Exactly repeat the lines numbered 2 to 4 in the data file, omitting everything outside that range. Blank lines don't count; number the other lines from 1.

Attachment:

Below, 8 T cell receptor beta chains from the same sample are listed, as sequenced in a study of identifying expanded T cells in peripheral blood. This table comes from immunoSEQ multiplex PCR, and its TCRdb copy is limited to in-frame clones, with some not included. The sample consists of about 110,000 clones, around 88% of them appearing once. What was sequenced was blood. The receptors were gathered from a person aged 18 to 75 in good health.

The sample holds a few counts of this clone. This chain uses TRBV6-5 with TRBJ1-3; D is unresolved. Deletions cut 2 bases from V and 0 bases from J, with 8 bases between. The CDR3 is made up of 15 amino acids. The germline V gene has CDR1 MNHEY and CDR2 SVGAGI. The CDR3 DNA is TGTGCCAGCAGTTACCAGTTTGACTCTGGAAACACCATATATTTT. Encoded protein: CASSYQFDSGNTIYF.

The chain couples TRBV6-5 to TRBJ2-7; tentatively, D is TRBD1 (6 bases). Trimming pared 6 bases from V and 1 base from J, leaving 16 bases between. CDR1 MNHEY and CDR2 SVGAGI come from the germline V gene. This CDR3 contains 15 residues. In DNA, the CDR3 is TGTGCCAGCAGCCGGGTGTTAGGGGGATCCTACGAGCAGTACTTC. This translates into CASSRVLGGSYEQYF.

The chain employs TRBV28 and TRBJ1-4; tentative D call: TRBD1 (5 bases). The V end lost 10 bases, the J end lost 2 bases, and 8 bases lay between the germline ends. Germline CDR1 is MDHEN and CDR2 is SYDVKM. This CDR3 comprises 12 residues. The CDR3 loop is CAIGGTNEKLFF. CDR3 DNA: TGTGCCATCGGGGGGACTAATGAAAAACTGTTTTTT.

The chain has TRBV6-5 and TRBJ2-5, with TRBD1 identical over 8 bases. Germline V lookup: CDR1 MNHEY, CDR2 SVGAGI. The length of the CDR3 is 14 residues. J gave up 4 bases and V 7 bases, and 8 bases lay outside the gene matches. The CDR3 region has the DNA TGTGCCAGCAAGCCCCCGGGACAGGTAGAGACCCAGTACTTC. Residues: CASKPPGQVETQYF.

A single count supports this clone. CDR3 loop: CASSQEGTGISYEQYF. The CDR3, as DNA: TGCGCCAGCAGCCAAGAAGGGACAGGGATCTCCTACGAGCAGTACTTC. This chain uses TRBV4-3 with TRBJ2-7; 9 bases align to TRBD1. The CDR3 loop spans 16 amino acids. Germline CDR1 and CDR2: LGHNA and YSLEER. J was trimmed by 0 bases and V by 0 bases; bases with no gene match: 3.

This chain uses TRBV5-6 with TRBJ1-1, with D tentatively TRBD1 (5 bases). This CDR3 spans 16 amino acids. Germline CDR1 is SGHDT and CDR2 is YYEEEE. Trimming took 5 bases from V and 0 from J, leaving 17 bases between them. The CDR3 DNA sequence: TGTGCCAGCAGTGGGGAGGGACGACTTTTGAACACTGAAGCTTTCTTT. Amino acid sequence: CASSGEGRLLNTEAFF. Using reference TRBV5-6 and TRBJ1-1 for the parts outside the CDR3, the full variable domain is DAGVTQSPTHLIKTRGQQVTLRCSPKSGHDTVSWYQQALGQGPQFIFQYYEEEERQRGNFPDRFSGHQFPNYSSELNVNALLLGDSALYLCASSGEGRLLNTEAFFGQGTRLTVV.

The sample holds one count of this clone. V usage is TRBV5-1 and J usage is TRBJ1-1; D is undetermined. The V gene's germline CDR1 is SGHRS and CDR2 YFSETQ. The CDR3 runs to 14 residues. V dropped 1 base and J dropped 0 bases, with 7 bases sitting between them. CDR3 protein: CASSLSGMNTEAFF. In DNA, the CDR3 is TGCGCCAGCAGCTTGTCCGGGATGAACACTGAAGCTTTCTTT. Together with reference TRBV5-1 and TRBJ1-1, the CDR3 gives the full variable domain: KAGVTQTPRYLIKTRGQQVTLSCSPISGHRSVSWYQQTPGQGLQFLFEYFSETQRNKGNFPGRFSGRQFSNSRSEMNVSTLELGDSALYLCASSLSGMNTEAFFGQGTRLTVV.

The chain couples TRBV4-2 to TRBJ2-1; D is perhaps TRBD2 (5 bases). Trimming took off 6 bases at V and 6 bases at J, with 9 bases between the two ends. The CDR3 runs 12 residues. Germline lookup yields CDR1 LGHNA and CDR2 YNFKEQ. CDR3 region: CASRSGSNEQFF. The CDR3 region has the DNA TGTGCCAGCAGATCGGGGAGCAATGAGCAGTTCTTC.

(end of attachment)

The sample holds a few counts of this clone. This chain uses TRBV6-5 with TRBJ1-3; D is unresolved. Deletions cut 2 bases from V and 0 bases from J, with 8 bases between. The CDR3 is made up of 15 amino acids. The germline V gene has CDR1 MNHEY and CDR2 SVGAGI. The CDR3 DNA is TGTGCCAGCAGTTACCAGTTTGACTCTGGAAACACCATATATTTT. Encoded protein: CASSYQFDSGNTIYF.

The chain couples TRBV6-5 to TRBJ2-7; tentatively, D is TRBD1 (6 bases). Trimming pared 6 bases from V and 1 base from J, leaving 16 bases between. CDR1 MNHEY and CDR2 SVGAGI come from the germline V gene. This CDR3 contains 15 residues. In DNA, the CDR3 is TGTGCCAGCAGCCGGGTGTTAGGGGGATCCTACGAGCAGTACTTC. This translates into CASSRVLGGSYEQYF.

The chain employs TRBV28 and TRBJ1-4; tentative D call: TRBD1 (5 bases). The V end lost 10 bases, the J end lost 2 bases, and 8 bases lay between the germline ends. Germline CDR1 is MDHEN and CDR2 is SYDVKM. This CDR3 comprises 12 residues. The CDR3 loop is CAIGGTNEKLFF. CDR3 DNA: TGTGCCATCGGGGGGACTAATGAAAAACTGTTTTTT.